Thanks to Mlive for this:
LANSING, MI — It seemed far-fetched when analysts in March 2020 projected the fledgling Michigan marijuana industry could eclipse $3 billion in annual sales within a matter of a few short years.
When the bold prediction was published, monthly recreational sales were just $22 million. At that rate, it would have taken more than eleven years to reach $3 billion.
Yet, here we are.
With a record-breaking July that saw $276 million in total marijuana sales, $8.9 million per day and $270 million of that total from recreational sales, the industry is on pace to sell $3.3 billion in marijuana flower, pre-rolls, edibles, vaping cartridges, concentrates and other products over the next 12 months. Michigan recorded $2.3 billion in sales during 2022.
Based on current monthly sales averages in 2023, the market would reap just under $3 billion by year’s end; however, escalating monthly sales and price trends, with the expected addition of 30 more retail shops in Detroit, indicate the final figure is likely to exceed that amount.
California has the largest cannabis market in the U.S., chalking up $5.3 billion in 2022 sales; however, Michigan has much higher sales, per capita.
California sales equated $135 per resident in 2022, compared to $229 in Michigan.
The early success of the market in Michigan is due, in part, to the way regulators set up the market with an unlimited number of available licenses, lower taxes than most other states and fewer rules that keep away entrepreneurs, some experts and insiders say.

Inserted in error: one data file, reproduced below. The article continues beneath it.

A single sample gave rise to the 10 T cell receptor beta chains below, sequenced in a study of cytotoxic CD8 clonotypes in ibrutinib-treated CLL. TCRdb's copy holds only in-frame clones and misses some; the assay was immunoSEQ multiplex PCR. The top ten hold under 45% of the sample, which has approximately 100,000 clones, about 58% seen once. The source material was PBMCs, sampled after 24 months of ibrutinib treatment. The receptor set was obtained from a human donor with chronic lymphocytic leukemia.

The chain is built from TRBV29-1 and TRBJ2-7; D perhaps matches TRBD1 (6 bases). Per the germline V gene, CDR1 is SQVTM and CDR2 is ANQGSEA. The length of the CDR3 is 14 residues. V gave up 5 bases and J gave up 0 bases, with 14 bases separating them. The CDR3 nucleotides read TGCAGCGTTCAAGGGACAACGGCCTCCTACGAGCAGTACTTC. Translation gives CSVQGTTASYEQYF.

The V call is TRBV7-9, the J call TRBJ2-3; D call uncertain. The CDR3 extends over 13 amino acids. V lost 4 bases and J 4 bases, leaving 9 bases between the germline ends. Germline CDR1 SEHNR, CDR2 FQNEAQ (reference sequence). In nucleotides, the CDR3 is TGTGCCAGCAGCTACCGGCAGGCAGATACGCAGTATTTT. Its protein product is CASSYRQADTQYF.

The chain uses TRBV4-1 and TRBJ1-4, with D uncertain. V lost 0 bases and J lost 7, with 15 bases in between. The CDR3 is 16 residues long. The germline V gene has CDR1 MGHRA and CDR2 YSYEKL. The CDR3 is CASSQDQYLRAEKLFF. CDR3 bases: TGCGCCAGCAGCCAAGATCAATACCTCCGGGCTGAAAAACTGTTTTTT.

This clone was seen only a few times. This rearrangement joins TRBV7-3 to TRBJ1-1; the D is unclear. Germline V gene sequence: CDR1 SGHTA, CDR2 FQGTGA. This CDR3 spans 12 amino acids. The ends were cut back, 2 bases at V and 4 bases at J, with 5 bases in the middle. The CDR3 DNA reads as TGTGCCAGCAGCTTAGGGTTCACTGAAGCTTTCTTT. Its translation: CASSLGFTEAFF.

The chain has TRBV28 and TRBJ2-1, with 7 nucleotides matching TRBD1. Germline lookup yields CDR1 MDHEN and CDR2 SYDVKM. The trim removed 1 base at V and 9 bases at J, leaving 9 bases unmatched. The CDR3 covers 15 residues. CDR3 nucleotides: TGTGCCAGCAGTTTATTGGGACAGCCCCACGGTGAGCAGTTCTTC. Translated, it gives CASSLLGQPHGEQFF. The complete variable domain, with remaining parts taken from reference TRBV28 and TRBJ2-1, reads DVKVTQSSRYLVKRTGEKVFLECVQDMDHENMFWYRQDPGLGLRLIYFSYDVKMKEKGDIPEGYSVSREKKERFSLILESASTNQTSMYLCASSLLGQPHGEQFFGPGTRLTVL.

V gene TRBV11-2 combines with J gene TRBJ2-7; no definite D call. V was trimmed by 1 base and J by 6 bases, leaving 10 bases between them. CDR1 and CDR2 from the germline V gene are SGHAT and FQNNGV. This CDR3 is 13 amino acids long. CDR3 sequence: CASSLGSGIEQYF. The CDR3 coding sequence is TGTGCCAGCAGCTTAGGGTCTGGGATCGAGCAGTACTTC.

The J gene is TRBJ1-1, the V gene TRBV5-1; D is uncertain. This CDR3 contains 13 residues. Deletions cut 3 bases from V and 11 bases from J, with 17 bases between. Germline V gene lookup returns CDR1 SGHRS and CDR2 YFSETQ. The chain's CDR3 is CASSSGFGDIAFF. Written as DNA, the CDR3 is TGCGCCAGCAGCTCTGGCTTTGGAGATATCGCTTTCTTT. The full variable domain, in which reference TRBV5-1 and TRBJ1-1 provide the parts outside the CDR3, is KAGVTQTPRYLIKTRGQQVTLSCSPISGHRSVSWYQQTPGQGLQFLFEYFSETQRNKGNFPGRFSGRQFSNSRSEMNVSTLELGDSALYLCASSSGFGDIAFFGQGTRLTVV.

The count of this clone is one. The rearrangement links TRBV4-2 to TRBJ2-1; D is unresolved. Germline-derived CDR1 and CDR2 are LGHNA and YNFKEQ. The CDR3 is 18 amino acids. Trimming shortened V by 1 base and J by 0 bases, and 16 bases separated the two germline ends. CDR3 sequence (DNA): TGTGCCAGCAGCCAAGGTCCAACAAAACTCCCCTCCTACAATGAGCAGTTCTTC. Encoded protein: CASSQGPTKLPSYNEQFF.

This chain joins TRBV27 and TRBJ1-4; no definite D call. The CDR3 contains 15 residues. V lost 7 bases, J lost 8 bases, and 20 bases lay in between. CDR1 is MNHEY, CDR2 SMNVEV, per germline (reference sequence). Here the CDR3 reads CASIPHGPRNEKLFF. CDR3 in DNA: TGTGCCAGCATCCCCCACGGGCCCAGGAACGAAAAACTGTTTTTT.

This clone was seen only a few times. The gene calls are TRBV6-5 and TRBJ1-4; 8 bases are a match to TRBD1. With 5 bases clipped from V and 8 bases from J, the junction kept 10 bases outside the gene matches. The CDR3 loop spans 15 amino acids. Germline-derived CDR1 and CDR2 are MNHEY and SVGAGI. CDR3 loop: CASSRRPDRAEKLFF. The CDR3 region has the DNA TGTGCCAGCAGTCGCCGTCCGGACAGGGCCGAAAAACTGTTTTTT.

“Michigan’s got relatively low barriers of entry at the state level and a relatively low tax rate,” said attorney Lance Boldrey, chair of the Dykema Law Cannabis Practice Group. “We also have the advantage of bordering a couple of cannabis deserts with Wisconsin and Indiana.”
While big-picture, industry-wide sales are bright, competition is also at an all-time high, cutting into profits, creating price wars and massive deals for consumers. It’s not uncommon to find high-potency marijuana flower being retailed for for under $100 an ounce, and frequently under $50. One ounce of marijuana can produce nearly 60 half-gram joints.
In July 2020, the first active year of recreational sales, the average retail price for an ounce of marijuana flower was $402, based on Cannabis Regulatory Agency monthly statistical reports.
Investors saw the potential for big profits and overpaid to enter the market, Boldrey said.
Prices plummeted over the next three years and bottomed out at about $80 an ounce in January, rebounding to $98.65 per ounce in July.